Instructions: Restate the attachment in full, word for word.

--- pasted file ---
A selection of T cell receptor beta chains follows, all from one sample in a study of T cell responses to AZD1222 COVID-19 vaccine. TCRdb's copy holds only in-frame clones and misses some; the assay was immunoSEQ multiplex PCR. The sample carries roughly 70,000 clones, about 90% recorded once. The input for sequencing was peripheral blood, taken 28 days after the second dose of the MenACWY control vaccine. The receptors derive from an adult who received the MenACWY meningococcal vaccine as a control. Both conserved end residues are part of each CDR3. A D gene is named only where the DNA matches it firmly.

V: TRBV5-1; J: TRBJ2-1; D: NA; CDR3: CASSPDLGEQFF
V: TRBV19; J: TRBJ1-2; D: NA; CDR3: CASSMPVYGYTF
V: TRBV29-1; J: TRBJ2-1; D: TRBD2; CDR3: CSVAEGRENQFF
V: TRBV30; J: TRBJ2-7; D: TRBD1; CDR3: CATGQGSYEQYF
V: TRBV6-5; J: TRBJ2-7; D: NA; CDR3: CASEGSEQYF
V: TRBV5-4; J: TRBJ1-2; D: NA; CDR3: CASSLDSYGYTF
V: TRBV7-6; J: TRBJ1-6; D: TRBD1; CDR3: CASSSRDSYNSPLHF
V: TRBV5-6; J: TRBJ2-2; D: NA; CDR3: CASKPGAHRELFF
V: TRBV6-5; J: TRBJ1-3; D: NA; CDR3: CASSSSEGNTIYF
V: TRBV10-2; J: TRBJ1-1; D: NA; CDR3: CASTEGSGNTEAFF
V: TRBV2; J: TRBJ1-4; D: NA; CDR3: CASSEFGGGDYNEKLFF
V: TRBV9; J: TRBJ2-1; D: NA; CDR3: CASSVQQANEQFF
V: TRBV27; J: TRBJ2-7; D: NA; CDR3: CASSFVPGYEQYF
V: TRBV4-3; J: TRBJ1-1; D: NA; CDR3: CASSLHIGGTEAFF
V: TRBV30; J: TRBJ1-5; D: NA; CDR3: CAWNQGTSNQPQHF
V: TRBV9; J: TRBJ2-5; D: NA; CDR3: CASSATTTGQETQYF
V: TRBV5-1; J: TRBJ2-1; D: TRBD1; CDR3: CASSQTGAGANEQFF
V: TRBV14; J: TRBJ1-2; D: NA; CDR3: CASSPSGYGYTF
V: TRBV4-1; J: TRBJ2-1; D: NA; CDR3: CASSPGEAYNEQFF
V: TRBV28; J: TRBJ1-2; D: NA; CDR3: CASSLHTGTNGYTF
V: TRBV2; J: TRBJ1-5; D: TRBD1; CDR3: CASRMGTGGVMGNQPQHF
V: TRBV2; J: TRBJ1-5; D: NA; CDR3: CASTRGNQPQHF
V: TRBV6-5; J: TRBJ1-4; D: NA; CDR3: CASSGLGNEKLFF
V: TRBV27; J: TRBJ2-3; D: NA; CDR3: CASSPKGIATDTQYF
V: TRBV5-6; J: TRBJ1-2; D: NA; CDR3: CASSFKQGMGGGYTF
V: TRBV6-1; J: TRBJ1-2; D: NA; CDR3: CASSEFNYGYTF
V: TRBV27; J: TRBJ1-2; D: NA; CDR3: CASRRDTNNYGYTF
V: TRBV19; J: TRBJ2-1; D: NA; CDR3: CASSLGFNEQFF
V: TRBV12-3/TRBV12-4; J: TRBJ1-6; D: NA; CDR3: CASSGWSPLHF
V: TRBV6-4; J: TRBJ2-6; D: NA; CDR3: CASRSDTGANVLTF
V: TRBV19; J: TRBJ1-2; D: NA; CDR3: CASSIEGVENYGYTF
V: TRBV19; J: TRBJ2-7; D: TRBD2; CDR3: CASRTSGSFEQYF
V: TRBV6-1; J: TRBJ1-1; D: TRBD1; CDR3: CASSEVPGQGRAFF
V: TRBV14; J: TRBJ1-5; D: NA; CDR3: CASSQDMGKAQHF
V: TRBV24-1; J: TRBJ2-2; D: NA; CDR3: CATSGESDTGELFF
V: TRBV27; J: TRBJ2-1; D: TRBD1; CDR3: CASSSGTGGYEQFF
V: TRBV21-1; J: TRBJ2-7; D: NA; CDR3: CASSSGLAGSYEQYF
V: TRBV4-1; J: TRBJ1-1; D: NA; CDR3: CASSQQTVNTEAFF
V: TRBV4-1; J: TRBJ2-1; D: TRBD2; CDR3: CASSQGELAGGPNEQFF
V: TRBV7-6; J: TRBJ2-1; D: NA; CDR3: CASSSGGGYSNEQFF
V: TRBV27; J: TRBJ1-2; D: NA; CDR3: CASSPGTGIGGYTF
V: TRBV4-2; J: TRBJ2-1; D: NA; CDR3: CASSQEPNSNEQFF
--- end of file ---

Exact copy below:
A selection of T cell receptor beta chains follows, all from one sample in a study of T cell responses to AZD1222 COVID-19 vaccine. TCRdb's copy holds only in-frame clones and misses some; the assay was immunoSEQ multiplex PCR. The sample carries roughly 70,000 clones, about 90% recorded once. The input for sequencing was peripheral blood, taken 28 days after the second dose of the MenACWY control vaccine. The receptors derive from an adult who received the MenACWY meningococcal vaccine as a control. Both conserved end residues are part of each CDR3. A D gene is named only where the DNA matches it firmly.

V: TRBV5-1; J: TRBJ2-1; D: NA; CDR3: CASSPDLGEQFF
V: TRBV19; J: TRBJ1-2; D: NA; CDR3: CASSMPVYGYTF
V: TRBV29-1; J: TRBJ2-1; D: TRBD2; CDR3: CSVAEGRENQFF
V: TRBV30; J: TRBJ2-7; D: TRBD1; CDR3: CATGQGSYEQYF
V: TRBV6-5; J: TRBJ2-7; D: NA; CDR3: CASEGSEQYF
V: TRBV5-4; J: TRBJ1-2; D: NA; CDR3: CASSLDSYGYTF
V: TRBV7-6; J: TRBJ1-6; D: TRBD1; CDR3: CASSSRDSYNSPLHF
V: TRBV5-6; J: TRBJ2-2; D: NA; CDR3: CASKPGAHRELFF
V: TRBV6-5; J: TRBJ1-3; D: NA; CDR3: CASSSSEGNTIYF
V: TRBV10-2; J: TRBJ1-1; D: NA; CDR3: CASTEGSGNTEAFF
V: TRBV2; J: TRBJ1-4; D: NA; CDR3: CASSEFGGGDYNEKLFF
V: TRBV9; J: TRBJ2-1; D: NA; CDR3: CASSVQQANEQFF
V: TRBV27; J: TRBJ2-7; D: NA; CDR3: CASSFVPGYEQYF
V: TRBV4-3; J: TRBJ1-1; D: NA; CDR3: CASSLHIGGTEAFF
V: TRBV30; J: TRBJ1-5; D: NA; CDR3: CAWNQGTSNQPQHF
V: TRBV9; J: TRBJ2-5; D: NA; CDR3: CASSATTTGQETQYF
V: TRBV5-1; J: TRBJ2-1; D: TRBD1; CDR3: CASSQTGAGANEQFF
V: TRBV14; J: TRBJ1-2; D: NA; CDR3: CASSPSGYGYTF
V: TRBV4-1; J: TRBJ2-1; D: NA; CDR3: CASSPGEAYNEQFF
V: TRBV28; J: TRBJ1-2; D: NA; CDR3: CASSLHTGTNGYTF
V: TRBV2; J: TRBJ1-5; D: TRBD1; CDR3: CASRMGTGGVMGNQPQHF
V: TRBV2; J: TRBJ1-5; D: NA; CDR3: CASTRGNQPQHF
V: TRBV6-5; J: TRBJ1-4; D: NA; CDR3: CASSGLGNEKLFF
V: TRBV27; J: TRBJ2-3; D: NA; CDR3: CASSPKGIATDTQYF
V: TRBV5-6; J: TRBJ1-2; D: NA; CDR3: CASSFKQGMGGGYTF
V: TRBV6-1; J: TRBJ1-2; D: NA; CDR3: CASSEFNYGYTF
V: TRBV27; J: TRBJ1-2; D: NA; CDR3: CASRRDTNNYGYTF
V: TRBV19; J: TRBJ2-1; D: NA; CDR3: CASSLGFNEQFF
V: TRBV12-3/TRBV12-4; J: TRBJ1-6; D: NA; CDR3: CASSGWSPLHF
V: TRBV6-4; J: TRBJ2-6; D: NA; CDR3: CASRSDTGANVLTF
V: TRBV19; J: TRBJ1-2; D: NA; CDR3: CASSIEGVENYGYTF
V: TRBV19; J: TRBJ2-7; D: TRBD2; CDR3: CASRTSGSFEQYF
V: TRBV6-1; J: TRBJ1-1; D: TRBD1; CDR3: CASSEVPGQGRAFF
V: TRBV14; J: TRBJ1-5; D: NA; CDR3: CASSQDMGKAQHF
V: TRBV24-1; J: TRBJ2-2; D: NA; CDR3: CATSGESDTGELFF
V: TRBV27; J: TRBJ2-1; D: TRBD1; CDR3: CASSSGTGGYEQFF
V: TRBV21-1; J: TRBJ2-7; D: NA; CDR3: CASSSGLAGSYEQYF
V: TRBV4-1; J: TRBJ1-1; D: NA; CDR3: CASSQQTVNTEAFF
V: TRBV4-1; J: TRBJ2-1; D: TRBD2; CDR3: CASSQGELAGGPNEQFF
V: TRBV7-6; J: TRBJ2-1; D: NA; CDR3: CASSSGGGYSNEQFF
V: TRBV27; J: TRBJ1-2; D: NA; CDR3: CASSPGTGIGGYTF
V: TRBV4-2; J: TRBJ2-1; D: NA; CDR3: CASSQEPNSNEQFF